A front cover 36 is mounted to a front end of the housing 12 and includes an opening 38 positioned directly in front of the entrance aperture 14. A doped panel 40 is mounted to the cover 36 outside of the housing 12, and is selectively positionable in front of the opening 38. The panel 40 is also a PTFE panel in a preferred embodiment, having a known dopant. However, the panel 40 can also be made of a different material in other embodiments consistent with the discussion herein. When the panel 26 is moved into the extended portion 34, and the panel 40 is positioned in front of the opening 38, light generated by one or both of the illumination lamps 22 and 24 is reflected off of the panel 40 and enters the entrance aperture 14. In an alternate embodiment, the panel 40 can also be positioned within the housing 12 on the rod 32, and be selectively positionable as discussed above for calibration of the spectrometer.

The PTFE panel 40 is doped with a known dopant, and is preferably a rare earth element, dopant such as holmium oxide, dysprosium oxide, or erbium oxide. By doping the panel 40 with a known dopant, the spectral content of the light reflected off of the panel 40 generates an image having distinct absorption features that includes wavelength spacings and absorption line widths that are precisely known. Thus, the doped panel 40 gives a reflected spectrum having a very accurate and known spectral reflection. Doped panels of this type are available from Labsphere for calibrating spectral instruments, and are referred to as spectralon panels.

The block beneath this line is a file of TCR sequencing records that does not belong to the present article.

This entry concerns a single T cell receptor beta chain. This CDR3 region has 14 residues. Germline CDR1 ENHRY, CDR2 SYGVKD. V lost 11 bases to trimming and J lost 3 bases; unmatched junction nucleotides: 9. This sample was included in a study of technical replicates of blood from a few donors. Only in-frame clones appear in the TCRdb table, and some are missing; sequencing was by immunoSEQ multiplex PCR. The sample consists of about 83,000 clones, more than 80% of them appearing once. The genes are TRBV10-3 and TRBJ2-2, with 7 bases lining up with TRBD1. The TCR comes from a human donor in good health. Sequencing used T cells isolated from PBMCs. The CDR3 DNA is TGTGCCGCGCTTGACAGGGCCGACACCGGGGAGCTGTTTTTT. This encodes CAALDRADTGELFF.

Two types of in-flight calibration are typically required for operation of the spectrometer as discussed above. The first, or responsivity, calibration is used to determine the responsivity of the FPA as a function of received power. The responsivity calibration includes closing the entrance aperture 14 and recording frames of data with the lamps 22 and 24 turned off so that no light falls on the FPA. The entrance aperture 14 is opened and the lamps 22 and 24 are then turned on with the reflectance panel 26 in the FOV of the spectrometer, and the image is recorded. The in-flight calibration technique provides calibration throughout the entire optical system as well as the FPA response.